Parallels of latitude
In one version of our story, Gavrilo Princip,
. named by his devout parents after the Archangel
Gabriel, dies in infancy – like six of his siblings.
. In another version he survives, and applies
himself so well at primary school, the headmaster
. gives him a volume of Serbian epic verse.
Roused by his reading, young Gavrilo,
. born into a long line of subsistence farmers
in a remote Bosnian hamlet called Obljaj,
. spends the rest of his life writing poetry.
Then there is the version where Gavrilo follows
. in his father’s footsteps and becomes a zealous
nationalist. Expelled from school in 1912 for protesting
. against Austro-Hungarian rule, our promising insurgent
absconds to Belgrade, where he soon falls in with fellow
. revolutionaries – or ‘terrorists’ as we prefer to say today.
Gavrilo joins their training camp at Vranje but is killed
. while handling ordinance the group was using
to rehearse their next assassination plot.
In a completely different version, Gavrilo stays in Obljaj
. to become a teacher, who falls incurably in love
with Anna, the best friend of a distant cousin.
. The embers of Gavrilo’s murderous rebellion are now
slaked by floods of passion for his bride, and nascent love
. for their first child due early in the spring.
In this version, presumptive heir to empire Archduke
. Franz Ferdinand and his new wife, Sophie,
survive the drive through Sarajevo, felicitously seated
. in the second car of the imperial convoy.
Not the fourth, which is blown up by a hand grenade
. thrown by the Vranje band as planned.
The intact royal car still stalls after taking a wrong turn
. into the street where Gavrilo would have been that day,
ready with a gun, to accept this gift of fate – but for Anna,
. who could have spurned him for another, and did not.
And so Kaiser Wilhelm’s never drawn into protracted war
. by his Habsburg ally. The cousins on the thrones of Britain,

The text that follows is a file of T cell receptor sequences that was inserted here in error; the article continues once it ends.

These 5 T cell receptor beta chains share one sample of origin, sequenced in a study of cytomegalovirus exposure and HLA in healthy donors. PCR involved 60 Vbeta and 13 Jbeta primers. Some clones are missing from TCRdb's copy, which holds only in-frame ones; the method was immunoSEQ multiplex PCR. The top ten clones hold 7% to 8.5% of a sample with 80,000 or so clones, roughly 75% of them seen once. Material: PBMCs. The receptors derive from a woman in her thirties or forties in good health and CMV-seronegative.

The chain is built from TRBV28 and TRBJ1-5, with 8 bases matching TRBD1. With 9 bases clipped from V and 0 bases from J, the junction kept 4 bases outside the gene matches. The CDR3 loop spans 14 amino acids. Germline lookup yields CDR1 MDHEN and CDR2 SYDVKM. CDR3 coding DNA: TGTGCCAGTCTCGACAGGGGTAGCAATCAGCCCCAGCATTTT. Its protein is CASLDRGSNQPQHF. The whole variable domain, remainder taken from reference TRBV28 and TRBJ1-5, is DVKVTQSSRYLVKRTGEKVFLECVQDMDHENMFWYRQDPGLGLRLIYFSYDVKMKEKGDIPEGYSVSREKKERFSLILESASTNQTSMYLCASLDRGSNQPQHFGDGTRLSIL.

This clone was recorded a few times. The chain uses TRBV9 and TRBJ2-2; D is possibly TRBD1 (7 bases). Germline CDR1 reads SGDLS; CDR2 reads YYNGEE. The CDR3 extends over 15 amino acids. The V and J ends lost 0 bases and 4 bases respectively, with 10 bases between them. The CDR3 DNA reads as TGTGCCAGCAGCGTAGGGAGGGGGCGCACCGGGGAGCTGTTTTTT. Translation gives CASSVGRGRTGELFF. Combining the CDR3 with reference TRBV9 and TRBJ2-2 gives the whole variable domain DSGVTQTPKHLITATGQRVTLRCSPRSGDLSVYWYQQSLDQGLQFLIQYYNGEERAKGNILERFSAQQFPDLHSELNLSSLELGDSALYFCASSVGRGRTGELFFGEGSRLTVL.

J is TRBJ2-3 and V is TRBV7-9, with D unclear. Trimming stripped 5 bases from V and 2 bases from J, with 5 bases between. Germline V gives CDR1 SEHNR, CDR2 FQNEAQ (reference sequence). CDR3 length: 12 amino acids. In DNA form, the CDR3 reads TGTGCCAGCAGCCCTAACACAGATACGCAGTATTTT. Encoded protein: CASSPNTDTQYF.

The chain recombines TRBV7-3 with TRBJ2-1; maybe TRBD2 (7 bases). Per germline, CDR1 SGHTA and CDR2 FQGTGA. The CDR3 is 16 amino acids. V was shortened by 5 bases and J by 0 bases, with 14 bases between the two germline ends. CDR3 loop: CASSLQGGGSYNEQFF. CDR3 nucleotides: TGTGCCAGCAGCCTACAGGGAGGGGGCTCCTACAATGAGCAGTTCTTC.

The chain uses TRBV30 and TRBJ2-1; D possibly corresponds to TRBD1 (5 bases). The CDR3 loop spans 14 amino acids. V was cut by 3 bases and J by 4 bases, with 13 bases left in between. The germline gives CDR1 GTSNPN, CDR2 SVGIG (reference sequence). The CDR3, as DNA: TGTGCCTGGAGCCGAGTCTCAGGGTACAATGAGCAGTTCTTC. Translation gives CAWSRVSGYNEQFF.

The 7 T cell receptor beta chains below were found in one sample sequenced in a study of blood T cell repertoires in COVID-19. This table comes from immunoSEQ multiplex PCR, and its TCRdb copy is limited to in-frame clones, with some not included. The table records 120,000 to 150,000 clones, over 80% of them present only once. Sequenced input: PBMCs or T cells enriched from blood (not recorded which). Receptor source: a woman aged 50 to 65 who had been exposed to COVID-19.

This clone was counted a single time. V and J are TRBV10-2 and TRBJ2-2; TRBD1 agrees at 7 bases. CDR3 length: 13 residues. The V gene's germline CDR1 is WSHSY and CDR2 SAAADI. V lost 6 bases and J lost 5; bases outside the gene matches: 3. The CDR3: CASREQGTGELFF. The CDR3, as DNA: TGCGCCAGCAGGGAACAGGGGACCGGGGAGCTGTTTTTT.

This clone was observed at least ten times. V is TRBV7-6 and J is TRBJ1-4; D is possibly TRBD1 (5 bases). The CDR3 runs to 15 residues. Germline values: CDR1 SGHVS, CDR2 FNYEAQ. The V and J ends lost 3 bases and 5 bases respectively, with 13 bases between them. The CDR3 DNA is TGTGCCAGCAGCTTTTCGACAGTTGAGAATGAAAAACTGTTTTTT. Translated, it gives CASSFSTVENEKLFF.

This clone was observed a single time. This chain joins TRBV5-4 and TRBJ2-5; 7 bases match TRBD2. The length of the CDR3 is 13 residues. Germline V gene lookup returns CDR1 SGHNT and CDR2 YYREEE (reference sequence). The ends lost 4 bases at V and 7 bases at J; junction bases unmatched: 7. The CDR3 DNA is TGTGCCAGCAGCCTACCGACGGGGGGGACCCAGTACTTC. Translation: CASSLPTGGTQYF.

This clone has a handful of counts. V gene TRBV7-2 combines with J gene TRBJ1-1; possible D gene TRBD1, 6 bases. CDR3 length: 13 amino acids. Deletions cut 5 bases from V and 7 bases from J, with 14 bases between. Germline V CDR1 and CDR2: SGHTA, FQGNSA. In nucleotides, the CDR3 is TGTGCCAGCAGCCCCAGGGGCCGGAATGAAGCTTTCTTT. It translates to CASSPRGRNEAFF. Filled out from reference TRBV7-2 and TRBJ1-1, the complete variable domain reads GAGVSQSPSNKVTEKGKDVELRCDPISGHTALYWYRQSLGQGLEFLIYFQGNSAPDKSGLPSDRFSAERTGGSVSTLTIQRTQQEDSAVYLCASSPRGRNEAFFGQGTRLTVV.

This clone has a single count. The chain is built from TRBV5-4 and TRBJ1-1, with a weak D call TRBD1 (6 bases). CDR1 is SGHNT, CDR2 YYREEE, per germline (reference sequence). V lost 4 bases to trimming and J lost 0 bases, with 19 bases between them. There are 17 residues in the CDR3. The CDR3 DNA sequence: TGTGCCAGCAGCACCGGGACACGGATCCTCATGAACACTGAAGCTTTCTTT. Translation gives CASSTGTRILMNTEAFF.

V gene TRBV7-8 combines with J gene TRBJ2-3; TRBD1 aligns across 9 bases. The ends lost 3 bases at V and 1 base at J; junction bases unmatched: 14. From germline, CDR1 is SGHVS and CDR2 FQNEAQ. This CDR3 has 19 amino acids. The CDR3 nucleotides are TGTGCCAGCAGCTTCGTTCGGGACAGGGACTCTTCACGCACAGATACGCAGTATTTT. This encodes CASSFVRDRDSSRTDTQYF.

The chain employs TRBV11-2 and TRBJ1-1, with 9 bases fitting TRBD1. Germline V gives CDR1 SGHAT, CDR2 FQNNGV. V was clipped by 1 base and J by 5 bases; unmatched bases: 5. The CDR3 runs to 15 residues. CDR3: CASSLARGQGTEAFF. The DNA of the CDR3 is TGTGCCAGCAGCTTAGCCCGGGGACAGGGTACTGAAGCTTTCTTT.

Germany and Russia remain friends for many years.
. And Anzac boots don’t touch the shores of the Gallipoli
peninsula. Instead, ten decades on, squadrons of retirees
. from Australia and New Zealand swarm from buses
every summer to trek the Dardanelles. To fill their phones
. with photos they post on social media as proof
of yet another bucket-list adventure: this time the must-see
. rugged ridges guarding open and as yet unspoiled beaches
north of Kabatepe on the Aegean coastline of a land
. where Ottoman and Islamic heritage live easily enough
alongside western influence – in this latest variation
. on our hypothetical narration.
Many of our travellers then fly on to France.
. And after Paris they descend on regions like the Somme.
Hungry for rustic charm and local produce, they practise
. high school French on villagers, who forgive Antipodean
vowels when asked about the choicest cycling routes
. and picnic arbours – locals and tourists equally oblivious
to the treachery of tunnels, and the misery of mustard gas
. and trench foot. And the abandoned corpses speared
on endless concertinas of barbed wire, lacing the horizon
. of a ravaged swampland. One hundred years ago
in the final version of our story.
– Gisela Sophia Nittel
The Sestina Shot for Desertion
‘There is not a sign of life on the horizon, and a thousand signs of death. Not a blade of grass, not an insect; once or twice a day the shadow of a big hawk scenting carrion.’
Wilfred Owen in a letter to his mother 4th February 1917.
You were so young
and happy at first in the trenches of honour.
With no bugle or drum to sound your own beauty.
It’s a marvel your singing kept the tune straight.
Going over the top was a fizz in the blood.
All those excited, patriotic bodies
falling over the other decomposing bodies,
unburied. Maggots older than time in the eyes of the young.
Climbing over the top descended to a blood
sport. And you trapped in the hell of those trenches of honour.
It’s a marvel your courage kept the bayonets straight.
Some see bullet holes as flesh-roses of beauty
or Owen’s ‘full-opened sea-anemone.’ Beautiful
loyalties face-down, kissing mud. Broken bodies
cleaned up by pure bravery. But history can’t keep a straight
face. Not when it comes to sacrificing our young.
It’s hunger for violence that lies behind all that honour.
Ask the carrion birds, those dull porters of blood,
what they think of the Great War. How the Hun’s blood
tasted no different to ours. How the cruel beauty
of kill-or-be-killed pulls the trigger of honour.
Well, I have sons, and see no honour in piles of dead bodies.
Human nature’s a fucked-up sestina at heart. No young
doubt, ambivalence or straight
up compassion. No commitment to incorruptible beauty.
Just endless repetition. Clichés galore. It’s up to the young
to break pride’s spirograph. Embrace the straight
line of peace, no matter the cost.
Ignore the compulsion to go round in circles of blood